The Role of Prostaglandins in Labor and Delivery
The Role of Prostaglandins in Labor and Delivery
Pregnancy and the delivery of a child are one of the most complex processes that your body will ever go through.
As you might expect, during labor and delivery, the body produces many different hormones, fats, compounds, and chemicals to help ensure that the birthing process is a success.
One of the most interesting, and most prominent, substances produced by the body during childbirth is a compound known as prostaglandin.
Prostaglandins are compounds produced by the body made up of fats that behave very similarly to hormones. The key difference is that where hormones are produced by specific glands, prostaglandins come from many different tissues in the body.
Prostaglandins are also interesting because they have different effects depending on where on the body, they attach themselves.
Prostaglandins play a big role in labor, delivery, and birth. They greatly affect how mama feels during and after delivery, so it is important to understand them and the role they play in childbirth.
Let's take a closer look at what prostaglandins are and how they affect a mama's labor and delivery.
What are Prostaglandins?
Prostaglandins are a unique compound because they have a hormone-like effect, but they are not hormones. Like hormones, they influence specific reactions in the body when present in certain tissues.
Many different tissues in the body can produce prostaglandins, and different types of prostaglandins have different effects depending on where in the body they attach themselves.
Here are just some of the effects prostaglandins can have:
- Constriction or dilation of blood vessels
- Form platelets into clusters or break them up
- Opening or closing airways
- Contracting or relaxing the muscles of the gastrointestinal tract
- Cause uterine contractions during pregnancy (can occur outside of pregnancy as well)
Prostaglandins have a variety of effects on the body and medical researchers are still figuring out everything they do for our bodies.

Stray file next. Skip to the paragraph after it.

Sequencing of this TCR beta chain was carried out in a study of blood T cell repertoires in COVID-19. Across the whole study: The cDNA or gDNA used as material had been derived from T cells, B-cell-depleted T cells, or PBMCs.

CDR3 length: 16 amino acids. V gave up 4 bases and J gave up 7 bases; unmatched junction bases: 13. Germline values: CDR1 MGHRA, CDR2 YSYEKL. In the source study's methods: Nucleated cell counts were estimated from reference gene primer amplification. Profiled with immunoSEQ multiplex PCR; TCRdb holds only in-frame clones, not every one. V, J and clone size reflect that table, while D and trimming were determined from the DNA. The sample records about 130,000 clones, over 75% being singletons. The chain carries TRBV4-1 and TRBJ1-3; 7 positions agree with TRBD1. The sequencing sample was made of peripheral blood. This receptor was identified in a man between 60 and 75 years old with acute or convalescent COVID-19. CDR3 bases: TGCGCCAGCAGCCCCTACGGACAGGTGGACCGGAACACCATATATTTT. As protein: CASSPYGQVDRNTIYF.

How Prostaglandins Effect Your Body During Labor and Delivery
Prostaglandins are active at many points during our lives. But one of their most notable responsibilities is controlling uterine contractions.
During late pregnancy, women develop high numbers of certain types of prostaglandins in their uterine tissues. These prostaglandins include PGE2 and PGE2a. It is thought that these two prostaglandins in particular are responsible for controlling uterine contractions.
These two types of prostaglandins undoubtedly play a significant role in the process of labor and delivery as contractions are part of what helps the baby move down the birth canal during labor.
Additionally, to induce labor, doctors may prescribe prostaglandin medications. These medications attach to the prostaglandin receptors in the uterus and begin the labor process.
Health professionals admit that prostaglandins play a significant role and are highly effective during childbirth and the postpartum period. Prostaglandins are decidedly much more effective than Pitocin, which is the synthetic form of oxytocin.
However, they have yet to figure out how prostaglandins can safely be used as a hemorrhage therapy.
In “The Role of Prostaglandins in Labor and Delivery,” Dr. W. O’Brien says, “Prostaglandins are important mediators of uterine activity. Indeed, a much stronger case can be made for the role of prostaglandins in labor than can be made for oxytocin.”
When a mama consumes her placenta after birth, this can increase her levels of prostaglandins. Modern medicine has not yet been able to replicate these same results. The result is this: a reduction in bleeding from the placental attachment site. This is thought to be because prostaglandins affect the aggregation and disaggregation of platelets in the bloodstream, regulate inflammation, and assist cell growth and regeneration. 
In short, this leads to a quicker postpartum recovery from birth injuries and strains.
 O'Brien, W. “The Role of Prostaglandins in Labor and Delivery.” Clinical Perinatology. Dec 22(4), 2005 pp 973-84.
 Thorburn G D. "The Placenta, Prostaglandins, and Parturition: A Review." Reproductive Fertility and Development. 3(3), 1991, pp 277-94.
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